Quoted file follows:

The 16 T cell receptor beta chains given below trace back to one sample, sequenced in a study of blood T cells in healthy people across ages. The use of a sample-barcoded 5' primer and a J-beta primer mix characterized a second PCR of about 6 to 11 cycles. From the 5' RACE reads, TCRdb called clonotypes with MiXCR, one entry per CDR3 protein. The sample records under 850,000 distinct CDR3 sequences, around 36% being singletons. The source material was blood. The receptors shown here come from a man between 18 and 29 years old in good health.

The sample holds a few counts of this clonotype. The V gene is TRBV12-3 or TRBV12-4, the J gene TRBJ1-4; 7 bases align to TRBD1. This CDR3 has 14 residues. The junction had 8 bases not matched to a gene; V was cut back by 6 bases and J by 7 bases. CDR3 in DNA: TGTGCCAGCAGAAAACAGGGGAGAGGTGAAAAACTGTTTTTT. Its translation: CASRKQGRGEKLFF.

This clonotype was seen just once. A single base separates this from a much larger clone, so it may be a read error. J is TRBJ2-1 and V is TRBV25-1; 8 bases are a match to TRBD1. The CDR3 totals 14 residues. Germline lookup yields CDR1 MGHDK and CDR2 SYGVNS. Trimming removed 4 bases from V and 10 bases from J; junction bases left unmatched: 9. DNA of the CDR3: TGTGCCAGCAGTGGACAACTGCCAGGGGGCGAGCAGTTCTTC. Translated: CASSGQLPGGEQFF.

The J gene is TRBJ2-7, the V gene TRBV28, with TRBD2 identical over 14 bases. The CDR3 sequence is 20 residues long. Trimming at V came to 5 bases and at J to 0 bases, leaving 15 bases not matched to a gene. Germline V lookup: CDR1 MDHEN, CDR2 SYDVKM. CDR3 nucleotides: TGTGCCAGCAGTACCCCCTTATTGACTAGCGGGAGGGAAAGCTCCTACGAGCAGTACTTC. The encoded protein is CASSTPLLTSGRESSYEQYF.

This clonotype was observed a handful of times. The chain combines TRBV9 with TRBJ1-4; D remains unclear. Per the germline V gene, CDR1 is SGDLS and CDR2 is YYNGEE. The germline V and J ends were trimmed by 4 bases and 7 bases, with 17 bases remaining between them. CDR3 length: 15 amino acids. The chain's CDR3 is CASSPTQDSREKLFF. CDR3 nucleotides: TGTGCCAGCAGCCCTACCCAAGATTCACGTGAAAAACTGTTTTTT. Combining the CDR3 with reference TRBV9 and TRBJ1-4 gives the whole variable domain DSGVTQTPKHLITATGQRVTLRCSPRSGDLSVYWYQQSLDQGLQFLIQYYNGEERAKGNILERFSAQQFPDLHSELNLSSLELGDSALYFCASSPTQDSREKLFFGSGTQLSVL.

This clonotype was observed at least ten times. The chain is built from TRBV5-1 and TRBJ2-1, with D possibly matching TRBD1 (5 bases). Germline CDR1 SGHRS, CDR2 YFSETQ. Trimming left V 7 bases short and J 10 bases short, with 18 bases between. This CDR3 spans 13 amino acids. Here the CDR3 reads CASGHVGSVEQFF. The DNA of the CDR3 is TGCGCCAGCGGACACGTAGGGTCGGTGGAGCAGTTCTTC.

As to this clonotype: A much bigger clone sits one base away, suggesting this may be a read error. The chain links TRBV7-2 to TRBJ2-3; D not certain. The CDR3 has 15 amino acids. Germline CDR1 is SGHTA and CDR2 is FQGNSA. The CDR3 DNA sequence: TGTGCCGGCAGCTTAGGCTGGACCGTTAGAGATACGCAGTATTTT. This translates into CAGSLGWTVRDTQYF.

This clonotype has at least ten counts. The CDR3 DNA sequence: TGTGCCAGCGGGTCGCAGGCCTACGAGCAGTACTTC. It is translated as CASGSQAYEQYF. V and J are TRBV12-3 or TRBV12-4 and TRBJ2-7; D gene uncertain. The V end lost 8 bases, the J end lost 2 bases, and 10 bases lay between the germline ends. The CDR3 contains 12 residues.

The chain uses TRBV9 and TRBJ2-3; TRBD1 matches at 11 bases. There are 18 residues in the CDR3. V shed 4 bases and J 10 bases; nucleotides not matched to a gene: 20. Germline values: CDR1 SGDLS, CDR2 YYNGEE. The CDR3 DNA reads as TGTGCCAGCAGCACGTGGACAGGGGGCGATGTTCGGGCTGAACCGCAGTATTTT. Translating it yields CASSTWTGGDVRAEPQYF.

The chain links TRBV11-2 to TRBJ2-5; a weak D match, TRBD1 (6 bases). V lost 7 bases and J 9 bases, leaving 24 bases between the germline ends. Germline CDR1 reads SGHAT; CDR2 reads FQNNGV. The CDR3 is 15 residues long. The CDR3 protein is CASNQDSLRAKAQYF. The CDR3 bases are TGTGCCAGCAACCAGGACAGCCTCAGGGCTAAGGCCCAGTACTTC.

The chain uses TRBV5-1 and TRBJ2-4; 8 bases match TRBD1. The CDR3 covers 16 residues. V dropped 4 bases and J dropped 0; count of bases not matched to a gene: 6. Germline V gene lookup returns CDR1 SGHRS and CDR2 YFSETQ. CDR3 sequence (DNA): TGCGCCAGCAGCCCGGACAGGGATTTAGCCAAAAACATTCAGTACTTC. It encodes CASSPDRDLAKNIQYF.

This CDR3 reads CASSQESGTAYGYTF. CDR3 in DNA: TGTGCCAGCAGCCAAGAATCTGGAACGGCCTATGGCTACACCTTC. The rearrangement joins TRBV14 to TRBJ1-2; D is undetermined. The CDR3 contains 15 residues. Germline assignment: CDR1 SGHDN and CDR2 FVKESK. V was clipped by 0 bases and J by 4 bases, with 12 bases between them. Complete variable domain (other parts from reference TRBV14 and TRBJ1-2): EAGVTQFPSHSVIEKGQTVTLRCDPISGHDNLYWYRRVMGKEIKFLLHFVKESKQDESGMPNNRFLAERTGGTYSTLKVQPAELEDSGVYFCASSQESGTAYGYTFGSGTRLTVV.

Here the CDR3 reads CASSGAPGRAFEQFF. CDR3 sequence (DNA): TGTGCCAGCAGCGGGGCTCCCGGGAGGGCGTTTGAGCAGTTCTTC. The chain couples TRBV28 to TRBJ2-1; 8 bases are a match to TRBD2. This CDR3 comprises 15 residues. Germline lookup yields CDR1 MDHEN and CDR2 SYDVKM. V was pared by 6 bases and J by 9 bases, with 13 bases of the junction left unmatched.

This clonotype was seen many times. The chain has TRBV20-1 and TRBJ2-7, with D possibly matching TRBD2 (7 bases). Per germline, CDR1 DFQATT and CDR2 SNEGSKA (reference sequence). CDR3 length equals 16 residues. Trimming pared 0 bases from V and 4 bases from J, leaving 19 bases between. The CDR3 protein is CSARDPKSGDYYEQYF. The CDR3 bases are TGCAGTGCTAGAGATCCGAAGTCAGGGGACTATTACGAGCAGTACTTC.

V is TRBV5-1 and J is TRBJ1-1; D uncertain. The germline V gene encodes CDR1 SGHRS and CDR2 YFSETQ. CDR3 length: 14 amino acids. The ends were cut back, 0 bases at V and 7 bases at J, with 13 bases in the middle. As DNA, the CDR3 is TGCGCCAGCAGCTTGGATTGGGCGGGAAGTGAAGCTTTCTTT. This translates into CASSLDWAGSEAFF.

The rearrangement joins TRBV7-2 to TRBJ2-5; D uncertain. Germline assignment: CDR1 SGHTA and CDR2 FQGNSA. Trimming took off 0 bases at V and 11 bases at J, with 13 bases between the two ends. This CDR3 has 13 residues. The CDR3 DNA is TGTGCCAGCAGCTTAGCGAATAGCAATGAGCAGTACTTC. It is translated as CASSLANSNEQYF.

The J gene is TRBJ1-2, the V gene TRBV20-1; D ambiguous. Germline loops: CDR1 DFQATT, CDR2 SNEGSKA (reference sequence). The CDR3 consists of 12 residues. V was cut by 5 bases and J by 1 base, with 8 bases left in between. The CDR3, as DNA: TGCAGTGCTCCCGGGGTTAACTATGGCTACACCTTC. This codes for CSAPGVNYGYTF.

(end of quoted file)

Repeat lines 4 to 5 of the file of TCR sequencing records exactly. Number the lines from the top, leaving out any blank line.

The J gene is TRBJ2-7, the V gene TRBV28, with TRBD2 identical over 14 bases. The CDR3 sequence is 20 residues long. Trimming at V came to 5 bases and at J to 0 bases, leaving 15 bases not matched to a gene. Germline V lookup: CDR1 MDHEN, CDR2 SYDVKM. CDR3 nucleotides: TGTGCCAGCAGTACCCCCTTATTGACTAGCGGGAGGGAAAGCTCCTACGAGCAGTACTTC. The encoded protein is CASSTPLLTSGRESSYEQYF.

This clonotype was observed a handful of times. The chain combines TRBV9 with TRBJ1-4; D remains unclear. Per the germline V gene, CDR1 is SGDLS and CDR2 is YYNGEE. The germline V and J ends were trimmed by 4 bases and 7 bases, with 17 bases remaining between them. CDR3 length: 15 amino acids. The chain's CDR3 is CASSPTQDSREKLFF. CDR3 nucleotides: TGTGCCAGCAGCCCTACCCAAGATTCACGTGAAAAACTGTTTTTT. Combining the CDR3 with reference TRBV9 and TRBJ1-4 gives the whole variable domain DSGVTQTPKHLITATGQRVTLRCSPRSGDLSVYWYQQSLDQGLQFLIQYYNGEERAKGNILERFSAQQFPDLHSELNLSSLELGDSALYFCASSPTQDSREKLFFGSGTQLSVL.